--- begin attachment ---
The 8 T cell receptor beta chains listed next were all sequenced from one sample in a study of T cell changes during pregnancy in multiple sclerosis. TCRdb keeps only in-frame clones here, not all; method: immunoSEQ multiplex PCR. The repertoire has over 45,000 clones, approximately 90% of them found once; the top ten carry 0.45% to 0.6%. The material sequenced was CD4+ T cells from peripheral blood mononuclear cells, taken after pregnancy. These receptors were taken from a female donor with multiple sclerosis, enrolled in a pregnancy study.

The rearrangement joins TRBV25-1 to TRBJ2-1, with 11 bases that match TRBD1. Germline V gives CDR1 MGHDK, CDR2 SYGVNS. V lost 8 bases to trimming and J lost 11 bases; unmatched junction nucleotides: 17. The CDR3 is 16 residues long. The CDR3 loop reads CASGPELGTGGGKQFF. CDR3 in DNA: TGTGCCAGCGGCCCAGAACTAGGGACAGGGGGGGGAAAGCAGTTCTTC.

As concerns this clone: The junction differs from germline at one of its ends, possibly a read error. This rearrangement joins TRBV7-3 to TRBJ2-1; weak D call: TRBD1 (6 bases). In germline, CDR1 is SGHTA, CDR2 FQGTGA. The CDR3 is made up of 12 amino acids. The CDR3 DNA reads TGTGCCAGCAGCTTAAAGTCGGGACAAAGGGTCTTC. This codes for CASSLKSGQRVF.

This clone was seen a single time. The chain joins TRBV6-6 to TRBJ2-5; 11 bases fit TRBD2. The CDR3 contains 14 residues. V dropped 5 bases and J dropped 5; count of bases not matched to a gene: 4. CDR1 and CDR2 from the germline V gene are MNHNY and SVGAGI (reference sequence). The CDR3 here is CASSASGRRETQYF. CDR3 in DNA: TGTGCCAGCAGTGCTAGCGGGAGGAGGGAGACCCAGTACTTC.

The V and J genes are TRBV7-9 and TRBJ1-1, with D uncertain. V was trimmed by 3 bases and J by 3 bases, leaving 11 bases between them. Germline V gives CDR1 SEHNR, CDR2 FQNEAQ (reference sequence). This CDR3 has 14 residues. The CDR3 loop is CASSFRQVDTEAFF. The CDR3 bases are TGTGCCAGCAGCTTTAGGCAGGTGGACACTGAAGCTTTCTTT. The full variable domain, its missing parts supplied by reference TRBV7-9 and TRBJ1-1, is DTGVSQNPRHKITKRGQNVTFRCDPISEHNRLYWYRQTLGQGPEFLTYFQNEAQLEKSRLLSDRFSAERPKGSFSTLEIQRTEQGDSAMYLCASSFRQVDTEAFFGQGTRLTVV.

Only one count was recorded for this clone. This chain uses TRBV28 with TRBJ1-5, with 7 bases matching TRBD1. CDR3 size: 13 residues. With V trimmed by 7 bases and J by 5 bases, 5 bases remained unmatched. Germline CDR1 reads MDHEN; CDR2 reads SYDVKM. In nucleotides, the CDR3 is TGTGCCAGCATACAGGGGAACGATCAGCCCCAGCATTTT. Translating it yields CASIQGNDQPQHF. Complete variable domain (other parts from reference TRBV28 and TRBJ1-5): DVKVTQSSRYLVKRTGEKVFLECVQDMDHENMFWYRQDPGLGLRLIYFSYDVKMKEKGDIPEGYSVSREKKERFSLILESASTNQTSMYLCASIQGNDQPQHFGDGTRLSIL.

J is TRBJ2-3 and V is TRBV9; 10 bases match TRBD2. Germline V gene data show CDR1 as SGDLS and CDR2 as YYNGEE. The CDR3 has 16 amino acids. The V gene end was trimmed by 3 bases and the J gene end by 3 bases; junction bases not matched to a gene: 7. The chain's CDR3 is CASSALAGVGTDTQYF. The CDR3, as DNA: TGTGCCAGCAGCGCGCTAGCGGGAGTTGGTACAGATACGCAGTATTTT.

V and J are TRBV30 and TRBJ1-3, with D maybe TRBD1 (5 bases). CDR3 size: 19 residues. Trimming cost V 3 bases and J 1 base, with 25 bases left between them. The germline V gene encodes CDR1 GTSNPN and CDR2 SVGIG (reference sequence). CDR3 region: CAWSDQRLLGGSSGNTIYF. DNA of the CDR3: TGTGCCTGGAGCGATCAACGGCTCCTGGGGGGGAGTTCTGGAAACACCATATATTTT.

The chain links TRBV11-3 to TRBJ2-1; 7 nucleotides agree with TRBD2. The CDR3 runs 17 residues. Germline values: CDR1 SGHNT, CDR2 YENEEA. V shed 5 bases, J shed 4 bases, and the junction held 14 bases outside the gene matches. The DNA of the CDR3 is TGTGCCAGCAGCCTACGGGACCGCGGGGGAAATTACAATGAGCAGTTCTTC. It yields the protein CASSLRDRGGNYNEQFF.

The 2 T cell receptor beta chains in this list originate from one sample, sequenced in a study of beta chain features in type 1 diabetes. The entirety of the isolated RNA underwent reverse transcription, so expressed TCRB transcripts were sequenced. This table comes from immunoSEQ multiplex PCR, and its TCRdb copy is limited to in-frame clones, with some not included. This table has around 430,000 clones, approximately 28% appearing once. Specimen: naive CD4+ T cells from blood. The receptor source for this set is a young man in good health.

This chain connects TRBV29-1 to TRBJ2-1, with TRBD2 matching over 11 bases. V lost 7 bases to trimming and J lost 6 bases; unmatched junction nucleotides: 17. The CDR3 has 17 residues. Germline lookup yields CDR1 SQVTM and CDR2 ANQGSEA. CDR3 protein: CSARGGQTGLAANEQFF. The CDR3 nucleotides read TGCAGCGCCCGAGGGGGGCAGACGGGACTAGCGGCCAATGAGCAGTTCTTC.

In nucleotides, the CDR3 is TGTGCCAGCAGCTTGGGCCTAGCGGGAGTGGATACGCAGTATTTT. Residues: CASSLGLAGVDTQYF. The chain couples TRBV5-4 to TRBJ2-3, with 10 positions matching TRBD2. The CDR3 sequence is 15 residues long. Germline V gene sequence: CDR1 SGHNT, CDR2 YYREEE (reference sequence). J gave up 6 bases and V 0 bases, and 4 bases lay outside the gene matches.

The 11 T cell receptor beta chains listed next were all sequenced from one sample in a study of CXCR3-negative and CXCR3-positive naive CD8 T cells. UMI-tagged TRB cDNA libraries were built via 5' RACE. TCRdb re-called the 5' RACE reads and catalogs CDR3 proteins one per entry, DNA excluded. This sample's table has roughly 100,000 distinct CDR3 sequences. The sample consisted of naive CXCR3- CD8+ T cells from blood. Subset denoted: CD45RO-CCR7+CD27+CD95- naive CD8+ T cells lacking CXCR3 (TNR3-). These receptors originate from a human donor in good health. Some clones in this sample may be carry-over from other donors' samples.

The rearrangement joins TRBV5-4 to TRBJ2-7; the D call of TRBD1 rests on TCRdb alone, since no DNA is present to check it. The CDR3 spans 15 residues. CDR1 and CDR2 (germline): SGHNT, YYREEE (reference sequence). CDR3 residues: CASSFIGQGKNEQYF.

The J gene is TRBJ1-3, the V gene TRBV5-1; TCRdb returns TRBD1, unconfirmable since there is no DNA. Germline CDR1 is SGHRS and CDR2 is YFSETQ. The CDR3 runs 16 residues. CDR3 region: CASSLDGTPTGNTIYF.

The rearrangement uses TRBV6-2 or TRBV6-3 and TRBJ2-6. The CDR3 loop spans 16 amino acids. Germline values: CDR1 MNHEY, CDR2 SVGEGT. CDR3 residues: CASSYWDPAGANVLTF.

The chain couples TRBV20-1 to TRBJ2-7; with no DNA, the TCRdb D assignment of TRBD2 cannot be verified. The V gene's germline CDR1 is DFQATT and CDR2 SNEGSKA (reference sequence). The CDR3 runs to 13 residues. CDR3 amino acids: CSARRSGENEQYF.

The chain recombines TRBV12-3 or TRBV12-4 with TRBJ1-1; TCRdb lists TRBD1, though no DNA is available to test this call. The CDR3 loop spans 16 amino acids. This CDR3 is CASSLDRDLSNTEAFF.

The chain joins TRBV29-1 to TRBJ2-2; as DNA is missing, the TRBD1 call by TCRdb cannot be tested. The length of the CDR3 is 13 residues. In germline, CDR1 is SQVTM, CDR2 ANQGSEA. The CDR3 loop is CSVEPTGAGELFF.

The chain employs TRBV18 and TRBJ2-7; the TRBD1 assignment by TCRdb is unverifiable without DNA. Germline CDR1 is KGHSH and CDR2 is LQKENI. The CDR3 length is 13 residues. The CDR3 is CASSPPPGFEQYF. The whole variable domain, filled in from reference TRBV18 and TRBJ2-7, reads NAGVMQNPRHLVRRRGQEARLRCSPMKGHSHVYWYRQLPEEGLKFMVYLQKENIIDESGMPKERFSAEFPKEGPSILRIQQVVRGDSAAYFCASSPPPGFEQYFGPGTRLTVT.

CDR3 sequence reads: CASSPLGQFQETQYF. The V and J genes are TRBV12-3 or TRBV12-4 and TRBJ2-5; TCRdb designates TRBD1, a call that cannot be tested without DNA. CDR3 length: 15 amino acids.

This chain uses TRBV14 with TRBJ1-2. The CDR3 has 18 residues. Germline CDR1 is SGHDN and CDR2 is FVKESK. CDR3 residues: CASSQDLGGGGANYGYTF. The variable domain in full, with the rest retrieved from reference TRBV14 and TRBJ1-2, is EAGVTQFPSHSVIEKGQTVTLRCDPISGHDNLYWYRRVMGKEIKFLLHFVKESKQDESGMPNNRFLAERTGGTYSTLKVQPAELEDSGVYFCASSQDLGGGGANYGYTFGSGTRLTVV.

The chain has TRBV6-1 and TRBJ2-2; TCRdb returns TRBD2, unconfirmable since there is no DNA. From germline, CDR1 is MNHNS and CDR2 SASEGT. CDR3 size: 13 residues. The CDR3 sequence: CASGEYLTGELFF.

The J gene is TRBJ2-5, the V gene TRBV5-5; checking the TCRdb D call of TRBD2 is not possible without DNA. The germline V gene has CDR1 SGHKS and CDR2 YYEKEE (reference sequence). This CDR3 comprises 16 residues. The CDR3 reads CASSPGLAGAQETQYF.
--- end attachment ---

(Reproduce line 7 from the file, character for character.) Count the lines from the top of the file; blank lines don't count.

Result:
J is TRBJ2-3 and V is TRBV9; 10 bases match TRBD2. Germline V gene data show CDR1 as SGDLS and CDR2 as YYNGEE. The CDR3 has 16 amino acids. The V gene end was trimmed by 3 bases and the J gene end by 3 bases; junction bases not matched to a gene: 7. The chain's CDR3 is CASSALAGVGTDTQYF. The CDR3, as DNA: TGTGCCAGCAGCGCGCTAGCGGGAGTTGGTACAGATACGCAGTATTTT.